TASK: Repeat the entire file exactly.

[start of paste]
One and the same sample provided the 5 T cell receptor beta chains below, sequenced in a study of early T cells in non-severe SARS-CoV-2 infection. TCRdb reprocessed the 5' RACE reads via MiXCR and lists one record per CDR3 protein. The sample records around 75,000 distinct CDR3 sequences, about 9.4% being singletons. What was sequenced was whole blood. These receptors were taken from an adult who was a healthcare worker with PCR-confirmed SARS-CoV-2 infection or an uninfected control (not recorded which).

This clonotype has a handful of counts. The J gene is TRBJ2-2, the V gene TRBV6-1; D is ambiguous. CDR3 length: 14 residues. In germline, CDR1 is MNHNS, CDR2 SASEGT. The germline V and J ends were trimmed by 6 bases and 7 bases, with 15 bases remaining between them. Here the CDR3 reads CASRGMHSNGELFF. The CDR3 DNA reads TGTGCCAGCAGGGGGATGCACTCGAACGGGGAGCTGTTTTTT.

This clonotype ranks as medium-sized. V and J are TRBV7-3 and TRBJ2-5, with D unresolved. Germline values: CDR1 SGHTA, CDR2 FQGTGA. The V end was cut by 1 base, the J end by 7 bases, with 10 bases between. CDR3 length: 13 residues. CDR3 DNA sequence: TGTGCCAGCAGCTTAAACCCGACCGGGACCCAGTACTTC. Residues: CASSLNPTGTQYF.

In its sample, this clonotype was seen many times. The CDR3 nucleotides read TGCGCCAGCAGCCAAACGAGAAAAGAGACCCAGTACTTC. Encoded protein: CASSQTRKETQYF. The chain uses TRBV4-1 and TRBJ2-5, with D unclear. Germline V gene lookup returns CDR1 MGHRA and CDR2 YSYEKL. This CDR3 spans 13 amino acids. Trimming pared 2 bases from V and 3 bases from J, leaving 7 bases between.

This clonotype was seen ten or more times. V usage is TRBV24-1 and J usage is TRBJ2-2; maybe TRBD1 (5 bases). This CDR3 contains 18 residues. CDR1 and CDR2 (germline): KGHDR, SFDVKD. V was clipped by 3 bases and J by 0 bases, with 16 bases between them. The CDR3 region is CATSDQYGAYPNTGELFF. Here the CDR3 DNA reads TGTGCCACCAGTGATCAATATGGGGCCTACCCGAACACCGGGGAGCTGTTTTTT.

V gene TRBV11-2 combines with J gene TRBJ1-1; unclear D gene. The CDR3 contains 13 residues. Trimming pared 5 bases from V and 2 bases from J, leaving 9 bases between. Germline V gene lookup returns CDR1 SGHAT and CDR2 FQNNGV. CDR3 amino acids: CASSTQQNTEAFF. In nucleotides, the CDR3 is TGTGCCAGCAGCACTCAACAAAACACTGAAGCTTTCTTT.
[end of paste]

One and the same sample provided the 5 T cell receptor beta chains below, sequenced in a study of early T cells in non-severe SARS-CoV-2 infection. TCRdb reprocessed the 5' RACE reads via MiXCR and lists one record per CDR3 protein. The sample records around 75,000 distinct CDR3 sequences, about 9.4% being singletons. What was sequenced was whole blood. These receptors were taken from an adult who was a healthcare worker with PCR-confirmed SARS-CoV-2 infection or an uninfected control (not recorded which).

This clonotype has a handful of counts. The J gene is TRBJ2-2, the V gene TRBV6-1; D is ambiguous. CDR3 length: 14 residues. In germline, CDR1 is MNHNS, CDR2 SASEGT. The germline V and J ends were trimmed by 6 bases and 7 bases, with 15 bases remaining between them. Here the CDR3 reads CASRGMHSNGELFF. The CDR3 DNA reads TGTGCCAGCAGGGGGATGCACTCGAACGGGGAGCTGTTTTTT.

This clonotype ranks as medium-sized. V and J are TRBV7-3 and TRBJ2-5, with D unresolved. Germline values: CDR1 SGHTA, CDR2 FQGTGA. The V end was cut by 1 base, the J end by 7 bases, with 10 bases between. CDR3 length: 13 residues. CDR3 DNA sequence: TGTGCCAGCAGCTTAAACCCGACCGGGACCCAGTACTTC. Residues: CASSLNPTGTQYF.

In its sample, this clonotype was seen many times. The CDR3 nucleotides read TGCGCCAGCAGCCAAACGAGAAAAGAGACCCAGTACTTC. Encoded protein: CASSQTRKETQYF. The chain uses TRBV4-1 and TRBJ2-5, with D unclear. Germline V gene lookup returns CDR1 MGHRA and CDR2 YSYEKL. This CDR3 spans 13 amino acids. Trimming pared 2 bases from V and 3 bases from J, leaving 7 bases between.

This clonotype was seen ten or more times. V usage is TRBV24-1 and J usage is TRBJ2-2; maybe TRBD1 (5 bases). This CDR3 contains 18 residues. CDR1 and CDR2 (germline): KGHDR, SFDVKD. V was clipped by 3 bases and J by 0 bases, with 16 bases between them. The CDR3 region is CATSDQYGAYPNTGELFF. Here the CDR3 DNA reads TGTGCCACCAGTGATCAATATGGGGCCTACCCGAACACCGGGGAGCTGTTTTTT.

V gene TRBV11-2 combines with J gene TRBJ1-1; unclear D gene. The CDR3 contains 13 residues. Trimming pared 5 bases from V and 2 bases from J, leaving 9 bases between. Germline V gene lookup returns CDR1 SGHAT and CDR2 FQNNGV. CDR3 amino acids: CASSTQQNTEAFF. In nucleotides, the CDR3 is TGTGCCAGCAGCACTCAACAAAACACTGAAGCTTTCTTT.